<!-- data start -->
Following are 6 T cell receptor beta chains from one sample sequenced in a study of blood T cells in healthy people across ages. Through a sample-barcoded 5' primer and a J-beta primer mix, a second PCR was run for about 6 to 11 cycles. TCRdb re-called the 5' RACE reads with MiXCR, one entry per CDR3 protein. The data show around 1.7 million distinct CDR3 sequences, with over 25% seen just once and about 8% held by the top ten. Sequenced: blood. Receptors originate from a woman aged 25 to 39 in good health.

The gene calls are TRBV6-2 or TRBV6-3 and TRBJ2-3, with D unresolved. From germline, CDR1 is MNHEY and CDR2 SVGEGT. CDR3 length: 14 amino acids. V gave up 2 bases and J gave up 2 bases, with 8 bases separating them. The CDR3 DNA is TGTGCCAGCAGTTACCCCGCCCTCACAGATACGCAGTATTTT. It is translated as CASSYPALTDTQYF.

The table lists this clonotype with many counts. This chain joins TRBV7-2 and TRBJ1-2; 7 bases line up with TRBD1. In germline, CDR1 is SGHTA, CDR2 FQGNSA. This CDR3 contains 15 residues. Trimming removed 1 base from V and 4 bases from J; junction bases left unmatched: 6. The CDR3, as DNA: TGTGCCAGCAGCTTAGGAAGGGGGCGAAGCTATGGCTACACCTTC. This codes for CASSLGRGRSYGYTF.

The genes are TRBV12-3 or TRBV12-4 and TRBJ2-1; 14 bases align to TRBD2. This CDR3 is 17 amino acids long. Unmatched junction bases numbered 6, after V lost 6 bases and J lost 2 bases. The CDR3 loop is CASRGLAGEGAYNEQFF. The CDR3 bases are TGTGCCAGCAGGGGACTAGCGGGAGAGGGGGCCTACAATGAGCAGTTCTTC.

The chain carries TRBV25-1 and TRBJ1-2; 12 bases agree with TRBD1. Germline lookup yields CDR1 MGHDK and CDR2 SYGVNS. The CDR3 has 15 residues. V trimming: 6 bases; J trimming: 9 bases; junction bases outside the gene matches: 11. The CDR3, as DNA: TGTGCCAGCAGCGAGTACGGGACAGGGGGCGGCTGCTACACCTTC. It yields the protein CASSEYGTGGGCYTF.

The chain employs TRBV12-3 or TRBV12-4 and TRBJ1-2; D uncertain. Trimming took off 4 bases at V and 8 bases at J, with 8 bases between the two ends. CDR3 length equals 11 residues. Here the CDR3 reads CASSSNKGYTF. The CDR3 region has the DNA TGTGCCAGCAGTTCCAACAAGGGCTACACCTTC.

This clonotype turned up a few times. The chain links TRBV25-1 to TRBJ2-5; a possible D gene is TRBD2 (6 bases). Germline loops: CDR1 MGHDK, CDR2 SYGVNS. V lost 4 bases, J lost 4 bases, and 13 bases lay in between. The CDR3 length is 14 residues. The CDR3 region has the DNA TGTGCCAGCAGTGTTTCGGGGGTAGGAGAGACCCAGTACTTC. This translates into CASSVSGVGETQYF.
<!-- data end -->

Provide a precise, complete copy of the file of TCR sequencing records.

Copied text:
Following are 6 T cell receptor beta chains from one sample sequenced in a study of blood T cells in healthy people across ages. Through a sample-barcoded 5' primer and a J-beta primer mix, a second PCR was run for about 6 to 11 cycles. TCRdb re-called the 5' RACE reads with MiXCR, one entry per CDR3 protein. The data show around 1.7 million distinct CDR3 sequences, with over 25% seen just once and about 8% held by the top ten. Sequenced: blood. Receptors originate from a woman aged 25 to 39 in good health.

The gene calls are TRBV6-2 or TRBV6-3 and TRBJ2-3, with D unresolved. From germline, CDR1 is MNHEY and CDR2 SVGEGT. CDR3 length: 14 amino acids. V gave up 2 bases and J gave up 2 bases, with 8 bases separating them. The CDR3 DNA is TGTGCCAGCAGTTACCCCGCCCTCACAGATACGCAGTATTTT. It is translated as CASSYPALTDTQYF.

The table lists this clonotype with many counts. This chain joins TRBV7-2 and TRBJ1-2; 7 bases line up with TRBD1. In germline, CDR1 is SGHTA, CDR2 FQGNSA. This CDR3 contains 15 residues. Trimming removed 1 base from V and 4 bases from J; junction bases left unmatched: 6. The CDR3, as DNA: TGTGCCAGCAGCTTAGGAAGGGGGCGAAGCTATGGCTACACCTTC. This codes for CASSLGRGRSYGYTF.

The genes are TRBV12-3 or TRBV12-4 and TRBJ2-1; 14 bases align to TRBD2. This CDR3 is 17 amino acids long. Unmatched junction bases numbered 6, after V lost 6 bases and J lost 2 bases. The CDR3 loop is CASRGLAGEGAYNEQFF. The CDR3 bases are TGTGCCAGCAGGGGACTAGCGGGAGAGGGGGCCTACAATGAGCAGTTCTTC.

The chain carries TRBV25-1 and TRBJ1-2; 12 bases agree with TRBD1. Germline lookup yields CDR1 MGHDK and CDR2 SYGVNS. The CDR3 has 15 residues. V trimming: 6 bases; J trimming: 9 bases; junction bases outside the gene matches: 11. The CDR3, as DNA: TGTGCCAGCAGCGAGTACGGGACAGGGGGCGGCTGCTACACCTTC. It yields the protein CASSEYGTGGGCYTF.

The chain employs TRBV12-3 or TRBV12-4 and TRBJ1-2; D uncertain. Trimming took off 4 bases at V and 8 bases at J, with 8 bases between the two ends. CDR3 length equals 11 residues. Here the CDR3 reads CASSSNKGYTF. The CDR3 region has the DNA TGTGCCAGCAGTTCCAACAAGGGCTACACCTTC.

This clonotype turned up a few times. The chain links TRBV25-1 to TRBJ2-5; a possible D gene is TRBD2 (6 bases). Germline loops: CDR1 MGHDK, CDR2 SYGVNS. V lost 4 bases, J lost 4 bases, and 13 bases lay in between. The CDR3 length is 14 residues. The CDR3 region has the DNA TGTGCCAGCAGTGTTTCGGGGGTAGGAGAGACCCAGTACTTC. This translates into CASSVSGVGETQYF.